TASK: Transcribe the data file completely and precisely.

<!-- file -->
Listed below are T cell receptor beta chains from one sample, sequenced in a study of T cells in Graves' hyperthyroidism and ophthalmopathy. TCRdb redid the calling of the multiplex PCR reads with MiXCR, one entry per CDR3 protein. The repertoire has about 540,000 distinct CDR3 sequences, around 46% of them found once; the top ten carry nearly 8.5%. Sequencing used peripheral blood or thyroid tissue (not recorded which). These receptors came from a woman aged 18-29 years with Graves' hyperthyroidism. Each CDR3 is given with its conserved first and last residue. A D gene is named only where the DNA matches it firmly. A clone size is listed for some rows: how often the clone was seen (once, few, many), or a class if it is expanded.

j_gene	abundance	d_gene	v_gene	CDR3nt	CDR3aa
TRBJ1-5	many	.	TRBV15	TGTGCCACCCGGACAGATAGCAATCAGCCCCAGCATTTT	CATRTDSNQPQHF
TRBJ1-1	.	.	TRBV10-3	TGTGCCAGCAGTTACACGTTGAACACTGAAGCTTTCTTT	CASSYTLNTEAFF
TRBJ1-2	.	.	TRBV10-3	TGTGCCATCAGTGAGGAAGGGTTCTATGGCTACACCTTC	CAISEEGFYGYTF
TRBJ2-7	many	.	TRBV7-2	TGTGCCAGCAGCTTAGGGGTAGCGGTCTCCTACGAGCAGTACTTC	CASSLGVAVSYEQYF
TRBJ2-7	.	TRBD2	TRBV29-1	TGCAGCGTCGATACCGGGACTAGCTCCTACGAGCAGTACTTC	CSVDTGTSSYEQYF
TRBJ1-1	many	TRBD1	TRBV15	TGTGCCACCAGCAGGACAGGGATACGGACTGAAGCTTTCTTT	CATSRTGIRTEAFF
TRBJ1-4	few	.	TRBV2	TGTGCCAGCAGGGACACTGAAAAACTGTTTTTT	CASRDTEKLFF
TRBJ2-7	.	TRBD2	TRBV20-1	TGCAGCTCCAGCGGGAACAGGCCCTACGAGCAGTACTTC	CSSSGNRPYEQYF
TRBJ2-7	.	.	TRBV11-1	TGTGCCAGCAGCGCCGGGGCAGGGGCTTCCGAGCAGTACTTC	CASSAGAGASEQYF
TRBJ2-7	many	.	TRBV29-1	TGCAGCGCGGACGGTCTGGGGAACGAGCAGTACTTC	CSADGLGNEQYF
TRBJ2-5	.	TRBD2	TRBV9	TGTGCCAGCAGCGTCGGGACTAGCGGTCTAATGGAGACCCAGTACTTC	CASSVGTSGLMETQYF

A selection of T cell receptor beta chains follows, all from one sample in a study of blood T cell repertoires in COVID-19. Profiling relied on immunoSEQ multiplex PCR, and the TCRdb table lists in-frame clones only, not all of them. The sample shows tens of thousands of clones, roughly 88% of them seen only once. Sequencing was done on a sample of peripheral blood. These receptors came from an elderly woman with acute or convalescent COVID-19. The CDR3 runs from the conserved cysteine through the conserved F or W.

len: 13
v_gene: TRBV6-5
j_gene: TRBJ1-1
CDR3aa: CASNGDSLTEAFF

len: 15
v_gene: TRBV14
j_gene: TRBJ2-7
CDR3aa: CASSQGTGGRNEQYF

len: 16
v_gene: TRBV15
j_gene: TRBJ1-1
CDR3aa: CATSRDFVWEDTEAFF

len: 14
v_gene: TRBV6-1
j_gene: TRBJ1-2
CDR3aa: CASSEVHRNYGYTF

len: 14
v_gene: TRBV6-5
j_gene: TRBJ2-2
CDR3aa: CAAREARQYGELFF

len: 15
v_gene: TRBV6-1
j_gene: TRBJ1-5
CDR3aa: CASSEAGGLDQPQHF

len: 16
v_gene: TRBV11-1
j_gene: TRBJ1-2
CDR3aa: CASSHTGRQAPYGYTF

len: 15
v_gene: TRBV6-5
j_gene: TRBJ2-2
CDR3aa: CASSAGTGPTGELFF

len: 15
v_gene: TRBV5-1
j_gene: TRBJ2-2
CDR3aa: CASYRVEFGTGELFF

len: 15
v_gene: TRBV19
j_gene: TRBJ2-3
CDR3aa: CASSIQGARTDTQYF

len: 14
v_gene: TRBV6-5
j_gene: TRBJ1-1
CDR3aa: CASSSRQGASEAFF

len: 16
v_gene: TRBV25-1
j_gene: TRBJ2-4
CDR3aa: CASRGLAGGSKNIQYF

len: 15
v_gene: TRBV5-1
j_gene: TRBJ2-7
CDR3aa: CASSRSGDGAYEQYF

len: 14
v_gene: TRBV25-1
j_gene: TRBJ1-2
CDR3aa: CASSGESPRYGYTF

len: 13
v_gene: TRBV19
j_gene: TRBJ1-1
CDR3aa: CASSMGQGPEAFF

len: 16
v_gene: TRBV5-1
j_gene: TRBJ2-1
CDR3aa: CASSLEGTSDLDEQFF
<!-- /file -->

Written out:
Listed below are T cell receptor beta chains from one sample, sequenced in a study of T cells in Graves' hyperthyroidism and ophthalmopathy. TCRdb redid the calling of the multiplex PCR reads with MiXCR, one entry per CDR3 protein. The repertoire has about 540,000 distinct CDR3 sequences, around 46% of them found once; the top ten carry nearly 8.5%. Sequencing used peripheral blood or thyroid tissue (not recorded which). These receptors came from a woman aged 18-29 years with Graves' hyperthyroidism. Each CDR3 is given with its conserved first and last residue. A D gene is named only where the DNA matches it firmly. A clone size is listed for some rows: how often the clone was seen (once, few, many), or a class if it is expanded.

j_gene	abundance	d_gene	v_gene	CDR3nt	CDR3aa
TRBJ1-5	many	.	TRBV15	TGTGCCACCCGGACAGATAGCAATCAGCCCCAGCATTTT	CATRTDSNQPQHF
TRBJ1-1	.	.	TRBV10-3	TGTGCCAGCAGTTACACGTTGAACACTGAAGCTTTCTTT	CASSYTLNTEAFF
TRBJ1-2	.	.	TRBV10-3	TGTGCCATCAGTGAGGAAGGGTTCTATGGCTACACCTTC	CAISEEGFYGYTF
TRBJ2-7	many	.	TRBV7-2	TGTGCCAGCAGCTTAGGGGTAGCGGTCTCCTACGAGCAGTACTTC	CASSLGVAVSYEQYF
TRBJ2-7	.	TRBD2	TRBV29-1	TGCAGCGTCGATACCGGGACTAGCTCCTACGAGCAGTACTTC	CSVDTGTSSYEQYF
TRBJ1-1	many	TRBD1	TRBV15	TGTGCCACCAGCAGGACAGGGATACGGACTGAAGCTTTCTTT	CATSRTGIRTEAFF
TRBJ1-4	few	.	TRBV2	TGTGCCAGCAGGGACACTGAAAAACTGTTTTTT	CASRDTEKLFF
TRBJ2-7	.	TRBD2	TRBV20-1	TGCAGCTCCAGCGGGAACAGGCCCTACGAGCAGTACTTC	CSSSGNRPYEQYF
TRBJ2-7	.	.	TRBV11-1	TGTGCCAGCAGCGCCGGGGCAGGGGCTTCCGAGCAGTACTTC	CASSAGAGASEQYF
TRBJ2-7	many	.	TRBV29-1	TGCAGCGCGGACGGTCTGGGGAACGAGCAGTACTTC	CSADGLGNEQYF
TRBJ2-5	.	TRBD2	TRBV9	TGTGCCAGCAGCGTCGGGACTAGCGGTCTAATGGAGACCCAGTACTTC	CASSVGTSGLMETQYF

A selection of T cell receptor beta chains follows, all from one sample in a study of blood T cell repertoires in COVID-19. Profiling relied on immunoSEQ multiplex PCR, and the TCRdb table lists in-frame clones only, not all of them. The sample shows tens of thousands of clones, roughly 88% of them seen only once. Sequencing was done on a sample of peripheral blood. These receptors came from an elderly woman with acute or convalescent COVID-19. The CDR3 runs from the conserved cysteine through the conserved F or W.

len: 13
v_gene: TRBV6-5
j_gene: TRBJ1-1
CDR3aa: CASNGDSLTEAFF

len: 15
v_gene: TRBV14
j_gene: TRBJ2-7
CDR3aa: CASSQGTGGRNEQYF

len: 16
v_gene: TRBV15
j_gene: TRBJ1-1
CDR3aa: CATSRDFVWEDTEAFF

len: 14
v_gene: TRBV6-1
j_gene: TRBJ1-2
CDR3aa: CASSEVHRNYGYTF

len: 14
v_gene: TRBV6-5
j_gene: TRBJ2-2
CDR3aa: CAAREARQYGELFF

len: 15
v_gene: TRBV6-1
j_gene: TRBJ1-5
CDR3aa: CASSEAGGLDQPQHF

len: 16
v_gene: TRBV11-1
j_gene: TRBJ1-2
CDR3aa: CASSHTGRQAPYGYTF

len: 15
v_gene: TRBV6-5
j_gene: TRBJ2-2
CDR3aa: CASSAGTGPTGELFF

len: 15
v_gene: TRBV5-1
j_gene: TRBJ2-2
CDR3aa: CASYRVEFGTGELFF

len: 15
v_gene: TRBV19
j_gene: TRBJ2-3
CDR3aa: CASSIQGARTDTQYF

len: 14
v_gene: TRBV6-5
j_gene: TRBJ1-1
CDR3aa: CASSSRQGASEAFF

len: 16
v_gene: TRBV25-1
j_gene: TRBJ2-4
CDR3aa: CASRGLAGGSKNIQYF

len: 15
v_gene: TRBV5-1
j_gene: TRBJ2-7
CDR3aa: CASSRSGDGAYEQYF

len: 14
v_gene: TRBV25-1
j_gene: TRBJ1-2
CDR3aa: CASSGESPRYGYTF

len: 13
v_gene: TRBV19
j_gene: TRBJ1-1
CDR3aa: CASSMGQGPEAFF

len: 16
v_gene: TRBV5-1
j_gene: TRBJ2-1
CDR3aa: CASSLEGTSDLDEQFF